Webcomic Review: Lackadaisy
Snagged from its own Wikipedia, Lackadaisy is “set in a Prohibition-era 1927 St. Louis with a population of anthropomorphic cats, the plot chronicles the fortunes of the Lackadaisy speakeasy after its founder is murdered”.
As per usual I discovered my latest gem via Twitter and fell head over heels in love with this sepia toned webcomic entirely about anthropomorphic cats. So naturally, I’d have to recommend Lackadaisy to any cat-lover – which is more than enough reason to check out this highly decorated webcomic. As you slowly get sucked into the alternative history, you come to see Butler’s detailed and unique style that depicts each cat in their own way. This is insanely helpful for a comic that’s not in color (which can make it difficult to tell characters apart) and I imagine you’d have to be innovative to have a variety of cat faces.
Additionally, Lackadaisy is a long form comic, which I’m beginning to prefer because you get exposed to more of the characters and plot at once, and it’s an overall more enjoyable read.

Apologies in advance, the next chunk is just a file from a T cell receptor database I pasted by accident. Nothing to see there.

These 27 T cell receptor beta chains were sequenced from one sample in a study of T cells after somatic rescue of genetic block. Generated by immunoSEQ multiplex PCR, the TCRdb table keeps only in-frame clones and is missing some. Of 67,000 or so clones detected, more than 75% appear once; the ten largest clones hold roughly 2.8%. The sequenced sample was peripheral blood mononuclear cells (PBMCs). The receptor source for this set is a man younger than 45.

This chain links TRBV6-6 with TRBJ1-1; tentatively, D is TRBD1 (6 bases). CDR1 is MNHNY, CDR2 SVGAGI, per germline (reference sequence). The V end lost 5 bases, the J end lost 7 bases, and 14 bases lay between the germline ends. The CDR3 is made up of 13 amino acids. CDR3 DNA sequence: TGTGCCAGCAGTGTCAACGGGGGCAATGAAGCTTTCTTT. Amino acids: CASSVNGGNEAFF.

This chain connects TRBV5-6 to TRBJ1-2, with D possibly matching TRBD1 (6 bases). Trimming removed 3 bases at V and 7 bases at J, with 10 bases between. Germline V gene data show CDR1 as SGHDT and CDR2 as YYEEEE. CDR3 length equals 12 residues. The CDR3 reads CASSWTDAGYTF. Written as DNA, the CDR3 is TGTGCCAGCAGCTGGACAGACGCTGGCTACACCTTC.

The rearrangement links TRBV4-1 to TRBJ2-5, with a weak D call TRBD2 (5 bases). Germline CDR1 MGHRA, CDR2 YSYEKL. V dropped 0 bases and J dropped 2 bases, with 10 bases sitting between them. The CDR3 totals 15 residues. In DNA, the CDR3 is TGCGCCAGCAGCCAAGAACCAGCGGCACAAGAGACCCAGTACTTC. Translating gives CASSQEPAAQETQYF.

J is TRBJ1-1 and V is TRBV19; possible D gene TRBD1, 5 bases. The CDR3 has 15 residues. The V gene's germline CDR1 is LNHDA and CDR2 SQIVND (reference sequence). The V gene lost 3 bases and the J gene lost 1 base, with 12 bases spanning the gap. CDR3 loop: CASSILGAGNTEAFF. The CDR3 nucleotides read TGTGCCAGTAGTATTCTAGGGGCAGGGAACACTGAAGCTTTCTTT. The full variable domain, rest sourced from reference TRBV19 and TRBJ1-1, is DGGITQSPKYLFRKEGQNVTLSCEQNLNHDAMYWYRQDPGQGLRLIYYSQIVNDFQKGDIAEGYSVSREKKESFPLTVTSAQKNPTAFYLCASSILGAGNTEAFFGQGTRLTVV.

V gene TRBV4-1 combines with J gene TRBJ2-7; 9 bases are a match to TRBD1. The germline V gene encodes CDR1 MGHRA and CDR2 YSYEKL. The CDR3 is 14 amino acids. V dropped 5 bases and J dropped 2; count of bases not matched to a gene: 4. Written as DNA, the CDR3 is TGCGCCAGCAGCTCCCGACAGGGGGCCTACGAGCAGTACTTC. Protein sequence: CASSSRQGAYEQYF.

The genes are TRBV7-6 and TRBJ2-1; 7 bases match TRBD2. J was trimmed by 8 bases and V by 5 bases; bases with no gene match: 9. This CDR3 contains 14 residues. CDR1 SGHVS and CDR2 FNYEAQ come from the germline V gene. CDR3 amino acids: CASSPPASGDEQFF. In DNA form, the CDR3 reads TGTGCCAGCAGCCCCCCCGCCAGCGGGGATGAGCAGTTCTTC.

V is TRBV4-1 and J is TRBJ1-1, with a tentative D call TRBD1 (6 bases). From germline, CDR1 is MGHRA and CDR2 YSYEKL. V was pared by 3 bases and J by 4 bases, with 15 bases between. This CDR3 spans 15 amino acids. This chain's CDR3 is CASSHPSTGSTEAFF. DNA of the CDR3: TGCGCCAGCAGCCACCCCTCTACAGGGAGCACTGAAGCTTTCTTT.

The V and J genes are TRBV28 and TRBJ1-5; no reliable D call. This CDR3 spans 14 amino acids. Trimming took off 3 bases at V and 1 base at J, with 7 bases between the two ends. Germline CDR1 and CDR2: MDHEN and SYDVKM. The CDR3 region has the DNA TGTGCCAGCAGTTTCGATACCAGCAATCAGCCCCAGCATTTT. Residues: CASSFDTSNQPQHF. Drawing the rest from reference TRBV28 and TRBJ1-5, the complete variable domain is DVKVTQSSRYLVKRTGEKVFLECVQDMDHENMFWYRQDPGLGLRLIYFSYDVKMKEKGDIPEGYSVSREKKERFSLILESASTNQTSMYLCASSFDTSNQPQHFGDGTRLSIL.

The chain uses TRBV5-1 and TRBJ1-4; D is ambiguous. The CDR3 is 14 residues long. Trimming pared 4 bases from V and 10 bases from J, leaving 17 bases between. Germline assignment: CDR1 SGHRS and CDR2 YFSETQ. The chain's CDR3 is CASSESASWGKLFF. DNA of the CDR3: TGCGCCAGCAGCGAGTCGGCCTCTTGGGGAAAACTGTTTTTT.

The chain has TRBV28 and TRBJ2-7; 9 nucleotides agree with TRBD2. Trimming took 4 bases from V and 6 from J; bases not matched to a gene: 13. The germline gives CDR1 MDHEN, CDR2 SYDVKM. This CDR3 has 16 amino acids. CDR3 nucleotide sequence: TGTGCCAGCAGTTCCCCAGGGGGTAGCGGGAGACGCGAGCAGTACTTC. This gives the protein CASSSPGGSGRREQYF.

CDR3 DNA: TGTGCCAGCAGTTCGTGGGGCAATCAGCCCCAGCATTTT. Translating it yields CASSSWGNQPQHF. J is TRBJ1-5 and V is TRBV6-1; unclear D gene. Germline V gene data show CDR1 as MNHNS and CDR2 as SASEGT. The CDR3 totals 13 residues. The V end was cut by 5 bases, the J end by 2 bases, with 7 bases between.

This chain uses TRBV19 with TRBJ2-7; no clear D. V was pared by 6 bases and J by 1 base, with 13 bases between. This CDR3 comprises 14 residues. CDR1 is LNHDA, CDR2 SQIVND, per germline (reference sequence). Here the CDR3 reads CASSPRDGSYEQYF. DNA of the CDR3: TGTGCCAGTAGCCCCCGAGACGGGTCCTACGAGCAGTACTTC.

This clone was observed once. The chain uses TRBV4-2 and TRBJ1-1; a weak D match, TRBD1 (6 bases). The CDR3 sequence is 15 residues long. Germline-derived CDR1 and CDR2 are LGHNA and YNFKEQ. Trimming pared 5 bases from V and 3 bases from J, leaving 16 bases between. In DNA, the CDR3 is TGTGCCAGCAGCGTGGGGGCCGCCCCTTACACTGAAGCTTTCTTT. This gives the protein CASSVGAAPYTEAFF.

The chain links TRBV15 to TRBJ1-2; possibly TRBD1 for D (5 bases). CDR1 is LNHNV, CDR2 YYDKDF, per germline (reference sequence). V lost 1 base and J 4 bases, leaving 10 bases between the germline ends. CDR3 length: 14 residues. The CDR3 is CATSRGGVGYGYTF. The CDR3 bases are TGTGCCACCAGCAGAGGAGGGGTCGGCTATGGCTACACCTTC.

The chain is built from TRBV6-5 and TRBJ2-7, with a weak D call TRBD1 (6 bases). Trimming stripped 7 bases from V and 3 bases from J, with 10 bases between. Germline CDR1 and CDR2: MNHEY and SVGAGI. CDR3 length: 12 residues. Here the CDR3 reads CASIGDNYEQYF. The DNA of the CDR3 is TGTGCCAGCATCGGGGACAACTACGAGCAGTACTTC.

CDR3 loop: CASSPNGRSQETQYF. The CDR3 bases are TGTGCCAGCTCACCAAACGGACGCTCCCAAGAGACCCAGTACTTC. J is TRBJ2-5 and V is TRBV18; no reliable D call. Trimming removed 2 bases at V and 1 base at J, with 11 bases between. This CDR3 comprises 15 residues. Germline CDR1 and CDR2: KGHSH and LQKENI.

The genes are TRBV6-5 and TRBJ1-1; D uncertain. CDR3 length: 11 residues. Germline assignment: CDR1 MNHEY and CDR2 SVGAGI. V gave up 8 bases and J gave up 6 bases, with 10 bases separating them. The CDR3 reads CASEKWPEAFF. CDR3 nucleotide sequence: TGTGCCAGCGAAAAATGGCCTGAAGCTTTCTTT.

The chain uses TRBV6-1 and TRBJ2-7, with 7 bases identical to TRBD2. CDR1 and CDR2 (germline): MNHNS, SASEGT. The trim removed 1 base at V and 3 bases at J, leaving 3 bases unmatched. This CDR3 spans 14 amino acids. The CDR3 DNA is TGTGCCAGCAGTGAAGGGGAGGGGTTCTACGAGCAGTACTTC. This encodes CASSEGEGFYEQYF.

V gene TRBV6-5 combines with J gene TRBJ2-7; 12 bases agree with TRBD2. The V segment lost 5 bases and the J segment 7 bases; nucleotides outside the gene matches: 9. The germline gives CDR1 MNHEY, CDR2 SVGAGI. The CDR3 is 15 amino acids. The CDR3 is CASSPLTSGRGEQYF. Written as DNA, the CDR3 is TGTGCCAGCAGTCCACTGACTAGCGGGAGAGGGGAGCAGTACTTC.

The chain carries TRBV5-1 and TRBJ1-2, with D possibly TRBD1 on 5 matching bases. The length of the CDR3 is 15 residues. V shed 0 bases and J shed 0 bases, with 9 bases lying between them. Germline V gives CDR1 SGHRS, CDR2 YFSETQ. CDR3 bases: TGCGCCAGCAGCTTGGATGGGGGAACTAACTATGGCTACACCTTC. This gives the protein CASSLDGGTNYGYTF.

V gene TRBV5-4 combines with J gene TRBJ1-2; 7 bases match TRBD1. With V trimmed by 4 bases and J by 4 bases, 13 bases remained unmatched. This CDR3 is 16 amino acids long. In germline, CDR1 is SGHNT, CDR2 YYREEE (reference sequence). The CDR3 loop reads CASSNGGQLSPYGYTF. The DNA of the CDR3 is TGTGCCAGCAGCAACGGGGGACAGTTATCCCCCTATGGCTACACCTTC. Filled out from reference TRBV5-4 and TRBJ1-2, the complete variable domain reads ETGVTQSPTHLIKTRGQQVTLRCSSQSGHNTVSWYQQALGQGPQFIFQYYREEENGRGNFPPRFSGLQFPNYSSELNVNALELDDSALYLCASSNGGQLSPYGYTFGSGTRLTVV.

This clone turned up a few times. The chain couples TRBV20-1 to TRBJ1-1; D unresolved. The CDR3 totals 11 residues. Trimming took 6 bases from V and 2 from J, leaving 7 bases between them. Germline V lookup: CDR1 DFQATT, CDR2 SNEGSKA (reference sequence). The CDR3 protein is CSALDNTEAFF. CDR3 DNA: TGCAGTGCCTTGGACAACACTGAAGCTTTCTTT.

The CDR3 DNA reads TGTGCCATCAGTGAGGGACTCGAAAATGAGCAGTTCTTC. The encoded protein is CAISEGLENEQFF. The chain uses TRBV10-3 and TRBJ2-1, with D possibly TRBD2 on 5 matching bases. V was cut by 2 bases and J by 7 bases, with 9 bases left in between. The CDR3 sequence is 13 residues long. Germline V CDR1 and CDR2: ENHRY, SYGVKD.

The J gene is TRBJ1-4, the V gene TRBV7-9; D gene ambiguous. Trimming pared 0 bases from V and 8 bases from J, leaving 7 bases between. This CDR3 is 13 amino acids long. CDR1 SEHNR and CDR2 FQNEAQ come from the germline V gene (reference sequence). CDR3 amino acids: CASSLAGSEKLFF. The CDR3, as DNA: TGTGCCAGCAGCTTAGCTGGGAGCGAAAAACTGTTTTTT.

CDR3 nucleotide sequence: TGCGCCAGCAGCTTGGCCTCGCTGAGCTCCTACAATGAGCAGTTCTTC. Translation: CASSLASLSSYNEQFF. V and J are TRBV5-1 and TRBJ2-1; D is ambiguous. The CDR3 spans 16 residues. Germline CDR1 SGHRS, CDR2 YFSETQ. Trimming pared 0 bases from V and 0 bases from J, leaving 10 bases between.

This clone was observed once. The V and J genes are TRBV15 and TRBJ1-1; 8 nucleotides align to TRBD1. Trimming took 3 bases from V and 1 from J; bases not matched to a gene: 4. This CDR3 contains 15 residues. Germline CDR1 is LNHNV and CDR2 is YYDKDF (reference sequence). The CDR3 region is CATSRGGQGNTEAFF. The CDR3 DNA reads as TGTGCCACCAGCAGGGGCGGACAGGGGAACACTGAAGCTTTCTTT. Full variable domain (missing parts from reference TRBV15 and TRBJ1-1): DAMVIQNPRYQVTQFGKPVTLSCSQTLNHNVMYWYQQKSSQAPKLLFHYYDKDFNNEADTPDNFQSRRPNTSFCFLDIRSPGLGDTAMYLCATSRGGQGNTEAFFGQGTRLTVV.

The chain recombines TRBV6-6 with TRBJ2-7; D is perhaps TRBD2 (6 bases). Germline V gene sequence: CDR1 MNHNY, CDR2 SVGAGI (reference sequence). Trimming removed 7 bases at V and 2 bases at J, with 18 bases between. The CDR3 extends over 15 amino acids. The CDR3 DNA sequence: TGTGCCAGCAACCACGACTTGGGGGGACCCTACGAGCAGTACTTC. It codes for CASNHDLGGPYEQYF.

We’re first introduced to Rocky, a wise-talking manic who probably has some form of attention deficit as he’s often all over the place, easily distracted and seems unwilling (or unable) to read social cues. But he’s incredibly lovable as the main rumrunner and, right after the introduction, we get straight to the heart of the story.
The actual story itself is incredibly interesting and Butler’s dialogue is quick-witted with several parts having me laugh out loud. Each character’s speech is utterly distinct, a rather impressive feat considering how large the cast is and how each cat-person is not just an individual, but multidimensional – another bonus.
Everything about the comic feels just right – I never once felt the comic moved too slowly, or not enough was happening. Because of the cast, it did take me a while to remember who was who and to keep up with all the dialogue’s contents. I did find myself skimming long pieces of conversation, preferring to reference the panels instead to give me an idea of what’s being talked about.
Overall, Lackadaisy is an excellent, on-going webcomic that I highly suggest. And as a little bonus, Butler sometimes places tidbits of information about St. Louis (during that time period), a bit of the research behind what it took to draw something historical or what was going on during that time period.